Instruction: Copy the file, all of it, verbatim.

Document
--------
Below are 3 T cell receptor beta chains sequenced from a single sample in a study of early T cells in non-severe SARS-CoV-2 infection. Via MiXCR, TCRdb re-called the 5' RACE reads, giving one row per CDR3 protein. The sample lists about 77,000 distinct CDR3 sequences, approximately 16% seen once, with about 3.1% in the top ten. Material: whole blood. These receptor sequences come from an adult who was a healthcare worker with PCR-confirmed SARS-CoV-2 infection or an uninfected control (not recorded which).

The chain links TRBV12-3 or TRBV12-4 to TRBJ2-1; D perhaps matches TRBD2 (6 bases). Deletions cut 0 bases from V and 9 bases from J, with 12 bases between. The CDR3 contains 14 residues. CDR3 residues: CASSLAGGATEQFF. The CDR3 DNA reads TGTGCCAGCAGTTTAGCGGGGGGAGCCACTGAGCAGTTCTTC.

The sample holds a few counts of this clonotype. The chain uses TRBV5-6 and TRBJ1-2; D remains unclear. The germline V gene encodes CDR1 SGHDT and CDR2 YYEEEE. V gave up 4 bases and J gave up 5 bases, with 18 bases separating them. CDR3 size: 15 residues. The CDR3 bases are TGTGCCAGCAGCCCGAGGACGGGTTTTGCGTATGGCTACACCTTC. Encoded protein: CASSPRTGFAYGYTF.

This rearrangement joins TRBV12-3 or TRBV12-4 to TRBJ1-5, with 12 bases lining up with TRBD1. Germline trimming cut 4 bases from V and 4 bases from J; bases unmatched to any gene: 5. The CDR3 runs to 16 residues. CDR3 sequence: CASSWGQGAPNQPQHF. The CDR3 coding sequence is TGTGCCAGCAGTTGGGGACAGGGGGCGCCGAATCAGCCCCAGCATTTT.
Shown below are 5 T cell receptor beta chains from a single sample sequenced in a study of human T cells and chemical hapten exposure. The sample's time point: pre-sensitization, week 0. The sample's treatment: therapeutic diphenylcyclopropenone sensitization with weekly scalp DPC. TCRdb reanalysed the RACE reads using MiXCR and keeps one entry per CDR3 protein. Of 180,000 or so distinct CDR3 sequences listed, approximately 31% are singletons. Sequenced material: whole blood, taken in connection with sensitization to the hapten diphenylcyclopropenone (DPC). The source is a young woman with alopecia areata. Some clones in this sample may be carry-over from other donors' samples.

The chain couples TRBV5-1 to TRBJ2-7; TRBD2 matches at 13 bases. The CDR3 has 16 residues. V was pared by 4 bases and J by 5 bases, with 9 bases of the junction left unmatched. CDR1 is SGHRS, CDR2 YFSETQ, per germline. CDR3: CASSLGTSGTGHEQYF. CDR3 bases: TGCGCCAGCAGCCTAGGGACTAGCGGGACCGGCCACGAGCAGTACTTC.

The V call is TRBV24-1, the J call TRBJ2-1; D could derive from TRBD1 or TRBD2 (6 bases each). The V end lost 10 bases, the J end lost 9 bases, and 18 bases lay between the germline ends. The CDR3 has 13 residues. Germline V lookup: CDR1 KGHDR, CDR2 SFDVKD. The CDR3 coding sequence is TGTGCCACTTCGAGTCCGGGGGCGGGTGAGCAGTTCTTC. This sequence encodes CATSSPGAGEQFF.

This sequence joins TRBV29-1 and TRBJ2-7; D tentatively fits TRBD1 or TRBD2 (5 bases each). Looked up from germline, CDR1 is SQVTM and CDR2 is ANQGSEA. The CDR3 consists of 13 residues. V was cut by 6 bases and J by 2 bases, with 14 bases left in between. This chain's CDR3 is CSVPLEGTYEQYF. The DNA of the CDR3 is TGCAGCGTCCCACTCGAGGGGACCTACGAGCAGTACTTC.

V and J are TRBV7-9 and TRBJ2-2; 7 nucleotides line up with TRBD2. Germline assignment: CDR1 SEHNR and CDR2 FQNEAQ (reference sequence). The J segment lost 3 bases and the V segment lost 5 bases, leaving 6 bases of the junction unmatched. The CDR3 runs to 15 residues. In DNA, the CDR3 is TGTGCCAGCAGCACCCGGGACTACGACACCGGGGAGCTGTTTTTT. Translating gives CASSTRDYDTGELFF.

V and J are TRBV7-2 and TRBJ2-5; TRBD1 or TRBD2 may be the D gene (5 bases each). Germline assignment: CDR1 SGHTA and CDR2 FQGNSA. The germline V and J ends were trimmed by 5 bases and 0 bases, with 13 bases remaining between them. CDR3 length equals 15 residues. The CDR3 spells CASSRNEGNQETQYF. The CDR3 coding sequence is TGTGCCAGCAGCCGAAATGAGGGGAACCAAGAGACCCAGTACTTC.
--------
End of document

Below are 3 T cell receptor beta chains sequenced from a single sample in a study of early T cells in non-severe SARS-CoV-2 infection. Via MiXCR, TCRdb re-called the 5' RACE reads, giving one row per CDR3 protein. The sample lists about 77,000 distinct CDR3 sequences, approximately 16% seen once, with about 3.1% in the top ten. Material: whole blood. These receptor sequences come from an adult who was a healthcare worker with PCR-confirmed SARS-CoV-2 infection or an uninfected control (not recorded which).

The chain links TRBV12-3 or TRBV12-4 to TRBJ2-1; D perhaps matches TRBD2 (6 bases). Deletions cut 0 bases from V and 9 bases from J, with 12 bases between. The CDR3 contains 14 residues. CDR3 residues: CASSLAGGATEQFF. The CDR3 DNA reads TGTGCCAGCAGTTTAGCGGGGGGAGCCACTGAGCAGTTCTTC.

The sample holds a few counts of this clonotype. The chain uses TRBV5-6 and TRBJ1-2; D remains unclear. The germline V gene encodes CDR1 SGHDT and CDR2 YYEEEE. V gave up 4 bases and J gave up 5 bases, with 18 bases separating them. CDR3 size: 15 residues. The CDR3 bases are TGTGCCAGCAGCCCGAGGACGGGTTTTGCGTATGGCTACACCTTC. Encoded protein: CASSPRTGFAYGYTF.

This rearrangement joins TRBV12-3 or TRBV12-4 to TRBJ1-5, with 12 bases lining up with TRBD1. Germline trimming cut 4 bases from V and 4 bases from J; bases unmatched to any gene: 5. The CDR3 runs to 16 residues. CDR3 sequence: CASSWGQGAPNQPQHF. The CDR3 coding sequence is TGTGCCAGCAGTTGGGGACAGGGGGCGCCGAATCAGCCCCAGCATTTT.
Shown below are 5 T cell receptor beta chains from a single sample sequenced in a study of human T cells and chemical hapten exposure. The sample's time point: pre-sensitization, week 0. The sample's treatment: therapeutic diphenylcyclopropenone sensitization with weekly scalp DPC. TCRdb reanalysed the RACE reads using MiXCR and keeps one entry per CDR3 protein. Of 180,000 or so distinct CDR3 sequences listed, approximately 31% are singletons. Sequenced material: whole blood, taken in connection with sensitization to the hapten diphenylcyclopropenone (DPC). The source is a young woman with alopecia areata. Some clones in this sample may be carry-over from other donors' samples.

The chain couples TRBV5-1 to TRBJ2-7; TRBD2 matches at 13 bases. The CDR3 has 16 residues. V was pared by 4 bases and J by 5 bases, with 9 bases of the junction left unmatched. CDR1 is SGHRS, CDR2 YFSETQ, per germline. CDR3: CASSLGTSGTGHEQYF. CDR3 bases: TGCGCCAGCAGCCTAGGGACTAGCGGGACCGGCCACGAGCAGTACTTC.

The V call is TRBV24-1, the J call TRBJ2-1; D could derive from TRBD1 or TRBD2 (6 bases each). The V end lost 10 bases, the J end lost 9 bases, and 18 bases lay between the germline ends. The CDR3 has 13 residues. Germline V lookup: CDR1 KGHDR, CDR2 SFDVKD. The CDR3 coding sequence is TGTGCCACTTCGAGTCCGGGGGCGGGTGAGCAGTTCTTC. This sequence encodes CATSSPGAGEQFF.

This sequence joins TRBV29-1 and TRBJ2-7; D tentatively fits TRBD1 or TRBD2 (5 bases each). Looked up from germline, CDR1 is SQVTM and CDR2 is ANQGSEA. The CDR3 consists of 13 residues. V was cut by 6 bases and J by 2 bases, with 14 bases left in between. This chain's CDR3 is CSVPLEGTYEQYF. The DNA of the CDR3 is TGCAGCGTCCCACTCGAGGGGACCTACGAGCAGTACTTC.

V and J are TRBV7-9 and TRBJ2-2; 7 nucleotides line up with TRBD2. Germline assignment: CDR1 SEHNR and CDR2 FQNEAQ (reference sequence). The J segment lost 3 bases and the V segment lost 5 bases, leaving 6 bases of the junction unmatched. The CDR3 runs to 15 residues. In DNA, the CDR3 is TGTGCCAGCAGCACCCGGGACTACGACACCGGGGAGCTGTTTTTT. Translating gives CASSTRDYDTGELFF.

V and J are TRBV7-2 and TRBJ2-5; TRBD1 or TRBD2 may be the D gene (5 bases each). Germline assignment: CDR1 SGHTA and CDR2 FQGNSA. The germline V and J ends were trimmed by 5 bases and 0 bases, with 13 bases remaining between them. CDR3 length equals 15 residues. The CDR3 spells CASSRNEGNQETQYF. The CDR3 coding sequence is TGTGCCAGCAGCCGAAATGAGGGGAACCAAGAGACCCAGTACTTC.